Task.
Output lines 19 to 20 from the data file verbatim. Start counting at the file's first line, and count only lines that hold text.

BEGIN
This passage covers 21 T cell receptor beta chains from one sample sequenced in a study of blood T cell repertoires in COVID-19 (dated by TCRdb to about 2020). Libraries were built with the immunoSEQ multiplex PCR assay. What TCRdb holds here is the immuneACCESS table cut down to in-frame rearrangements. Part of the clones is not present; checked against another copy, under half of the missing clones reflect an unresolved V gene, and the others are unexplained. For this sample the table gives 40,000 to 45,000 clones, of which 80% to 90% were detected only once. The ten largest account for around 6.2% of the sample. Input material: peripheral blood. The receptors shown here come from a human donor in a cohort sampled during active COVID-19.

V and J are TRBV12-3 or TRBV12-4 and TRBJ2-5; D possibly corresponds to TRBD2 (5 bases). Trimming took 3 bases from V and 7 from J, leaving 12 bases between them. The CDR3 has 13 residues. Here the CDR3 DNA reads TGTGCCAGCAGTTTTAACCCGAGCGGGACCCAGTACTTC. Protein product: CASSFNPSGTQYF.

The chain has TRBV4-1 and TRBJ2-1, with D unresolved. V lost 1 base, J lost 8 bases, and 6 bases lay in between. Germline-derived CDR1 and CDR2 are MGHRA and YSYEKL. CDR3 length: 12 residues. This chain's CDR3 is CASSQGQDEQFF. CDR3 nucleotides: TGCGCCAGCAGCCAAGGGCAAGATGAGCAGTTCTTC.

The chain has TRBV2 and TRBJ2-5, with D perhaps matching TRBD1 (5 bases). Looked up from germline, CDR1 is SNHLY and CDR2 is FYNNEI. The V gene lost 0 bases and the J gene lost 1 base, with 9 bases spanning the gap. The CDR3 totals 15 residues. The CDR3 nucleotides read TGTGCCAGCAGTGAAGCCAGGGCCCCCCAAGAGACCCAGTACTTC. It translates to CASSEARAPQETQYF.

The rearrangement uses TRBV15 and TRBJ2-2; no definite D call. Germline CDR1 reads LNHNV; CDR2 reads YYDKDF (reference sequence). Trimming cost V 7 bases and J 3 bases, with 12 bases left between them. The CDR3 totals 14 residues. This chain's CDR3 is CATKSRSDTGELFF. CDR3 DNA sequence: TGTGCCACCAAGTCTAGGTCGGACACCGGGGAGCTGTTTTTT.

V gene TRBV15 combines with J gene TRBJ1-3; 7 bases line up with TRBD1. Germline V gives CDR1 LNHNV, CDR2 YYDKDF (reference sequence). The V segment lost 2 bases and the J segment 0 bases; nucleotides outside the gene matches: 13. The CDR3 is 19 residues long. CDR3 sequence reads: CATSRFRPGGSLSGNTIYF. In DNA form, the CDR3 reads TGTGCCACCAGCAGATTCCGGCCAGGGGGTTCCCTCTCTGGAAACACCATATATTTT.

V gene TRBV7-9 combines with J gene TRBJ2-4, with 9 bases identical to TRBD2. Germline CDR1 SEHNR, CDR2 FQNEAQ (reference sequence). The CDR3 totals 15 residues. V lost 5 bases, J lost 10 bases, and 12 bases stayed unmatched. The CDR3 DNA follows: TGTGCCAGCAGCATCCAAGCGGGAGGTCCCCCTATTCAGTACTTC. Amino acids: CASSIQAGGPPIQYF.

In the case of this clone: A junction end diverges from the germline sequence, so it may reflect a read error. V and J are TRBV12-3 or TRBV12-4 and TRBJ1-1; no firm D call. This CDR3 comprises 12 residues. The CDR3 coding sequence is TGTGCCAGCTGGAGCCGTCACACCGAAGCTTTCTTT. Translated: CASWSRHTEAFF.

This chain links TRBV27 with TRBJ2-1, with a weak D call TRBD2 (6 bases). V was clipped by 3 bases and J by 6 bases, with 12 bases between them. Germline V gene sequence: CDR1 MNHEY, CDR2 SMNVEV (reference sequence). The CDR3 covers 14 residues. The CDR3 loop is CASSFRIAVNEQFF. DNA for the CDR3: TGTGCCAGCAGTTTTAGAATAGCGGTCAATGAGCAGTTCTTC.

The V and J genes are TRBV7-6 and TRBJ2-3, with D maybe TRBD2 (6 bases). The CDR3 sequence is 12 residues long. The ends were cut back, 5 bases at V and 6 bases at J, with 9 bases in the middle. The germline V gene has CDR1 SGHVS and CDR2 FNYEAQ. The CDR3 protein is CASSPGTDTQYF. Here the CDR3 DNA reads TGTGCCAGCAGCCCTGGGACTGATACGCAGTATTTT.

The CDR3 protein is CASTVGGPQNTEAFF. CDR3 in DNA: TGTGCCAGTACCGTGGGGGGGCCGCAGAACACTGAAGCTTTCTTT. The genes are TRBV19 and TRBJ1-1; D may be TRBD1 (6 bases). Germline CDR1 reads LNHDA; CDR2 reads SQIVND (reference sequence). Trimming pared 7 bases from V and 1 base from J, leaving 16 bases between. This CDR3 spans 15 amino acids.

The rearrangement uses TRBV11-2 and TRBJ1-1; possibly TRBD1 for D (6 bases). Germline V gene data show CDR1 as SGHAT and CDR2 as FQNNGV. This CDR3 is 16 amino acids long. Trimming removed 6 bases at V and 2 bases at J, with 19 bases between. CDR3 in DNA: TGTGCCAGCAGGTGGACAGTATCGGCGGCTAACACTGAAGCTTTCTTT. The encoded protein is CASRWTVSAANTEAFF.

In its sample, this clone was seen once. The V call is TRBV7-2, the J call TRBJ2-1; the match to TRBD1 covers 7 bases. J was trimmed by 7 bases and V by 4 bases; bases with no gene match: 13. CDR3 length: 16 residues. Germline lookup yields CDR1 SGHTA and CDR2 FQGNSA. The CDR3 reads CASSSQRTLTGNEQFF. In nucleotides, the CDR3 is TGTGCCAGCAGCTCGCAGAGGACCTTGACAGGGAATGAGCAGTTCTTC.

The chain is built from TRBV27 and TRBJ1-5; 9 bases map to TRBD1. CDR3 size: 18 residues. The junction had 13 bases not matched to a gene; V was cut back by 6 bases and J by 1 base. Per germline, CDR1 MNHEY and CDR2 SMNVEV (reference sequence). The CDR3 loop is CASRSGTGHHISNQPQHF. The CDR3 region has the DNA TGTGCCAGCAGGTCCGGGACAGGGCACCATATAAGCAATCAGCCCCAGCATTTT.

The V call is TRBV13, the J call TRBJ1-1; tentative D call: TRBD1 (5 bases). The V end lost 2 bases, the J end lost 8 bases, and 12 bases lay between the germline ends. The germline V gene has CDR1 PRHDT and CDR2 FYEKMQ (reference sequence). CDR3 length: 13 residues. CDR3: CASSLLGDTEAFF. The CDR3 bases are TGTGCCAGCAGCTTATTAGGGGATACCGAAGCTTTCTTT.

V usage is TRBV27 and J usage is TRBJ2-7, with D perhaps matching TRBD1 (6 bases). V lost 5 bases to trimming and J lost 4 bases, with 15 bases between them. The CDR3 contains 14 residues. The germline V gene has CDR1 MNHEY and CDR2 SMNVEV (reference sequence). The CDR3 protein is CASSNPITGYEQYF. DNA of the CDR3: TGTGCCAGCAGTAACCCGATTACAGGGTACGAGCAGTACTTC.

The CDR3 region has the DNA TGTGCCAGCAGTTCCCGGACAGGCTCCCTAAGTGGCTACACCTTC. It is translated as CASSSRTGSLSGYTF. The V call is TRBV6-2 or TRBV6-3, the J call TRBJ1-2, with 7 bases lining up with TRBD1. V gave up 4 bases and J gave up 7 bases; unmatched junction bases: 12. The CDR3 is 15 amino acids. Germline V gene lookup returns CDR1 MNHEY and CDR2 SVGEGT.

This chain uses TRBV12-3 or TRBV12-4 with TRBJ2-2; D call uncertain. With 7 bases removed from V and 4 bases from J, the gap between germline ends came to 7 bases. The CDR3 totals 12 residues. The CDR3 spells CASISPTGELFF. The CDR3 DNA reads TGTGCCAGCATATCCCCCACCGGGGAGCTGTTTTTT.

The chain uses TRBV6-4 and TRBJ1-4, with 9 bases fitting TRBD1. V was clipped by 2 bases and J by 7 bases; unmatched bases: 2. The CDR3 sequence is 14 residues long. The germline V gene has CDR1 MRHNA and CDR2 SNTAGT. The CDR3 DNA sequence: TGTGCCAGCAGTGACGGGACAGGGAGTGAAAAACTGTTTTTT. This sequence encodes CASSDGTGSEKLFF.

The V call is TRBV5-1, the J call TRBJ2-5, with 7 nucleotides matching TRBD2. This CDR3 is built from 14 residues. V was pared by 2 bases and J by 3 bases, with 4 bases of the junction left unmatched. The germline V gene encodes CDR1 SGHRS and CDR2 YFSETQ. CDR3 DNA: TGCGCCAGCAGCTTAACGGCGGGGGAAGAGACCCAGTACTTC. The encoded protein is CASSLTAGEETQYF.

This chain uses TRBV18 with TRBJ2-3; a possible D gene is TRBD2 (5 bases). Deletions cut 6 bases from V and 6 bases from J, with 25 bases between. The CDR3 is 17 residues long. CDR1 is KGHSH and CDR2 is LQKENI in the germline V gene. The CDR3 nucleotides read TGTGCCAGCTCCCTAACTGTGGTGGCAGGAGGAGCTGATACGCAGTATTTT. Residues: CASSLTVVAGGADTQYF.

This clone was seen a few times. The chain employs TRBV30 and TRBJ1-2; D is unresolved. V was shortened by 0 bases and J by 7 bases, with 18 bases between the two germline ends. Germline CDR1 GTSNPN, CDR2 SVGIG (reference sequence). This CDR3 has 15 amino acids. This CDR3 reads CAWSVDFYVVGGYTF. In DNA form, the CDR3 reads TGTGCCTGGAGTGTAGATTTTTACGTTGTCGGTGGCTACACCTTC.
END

The chain uses TRBV6-4 and TRBJ1-4, with 9 bases fitting TRBD1. V was clipped by 2 bases and J by 7 bases; unmatched bases: 2. The CDR3 sequence is 14 residues long. The germline V gene has CDR1 MRHNA and CDR2 SNTAGT. The CDR3 DNA sequence: TGTGCCAGCAGTGACGGGACAGGGAGTGAAAAACTGTTTTTT. This sequence encodes CASSDGTGSEKLFF.

The V call is TRBV5-1, the J call TRBJ2-5, with 7 nucleotides matching TRBD2. This CDR3 is built from 14 residues. V was pared by 2 bases and J by 3 bases, with 4 bases of the junction left unmatched. The germline V gene encodes CDR1 SGHRS and CDR2 YFSETQ. CDR3 DNA: TGCGCCAGCAGCTTAACGGCGGGGGAAGAGACCCAGTACTTC. The encoded protein is CASSLTAGEETQYF.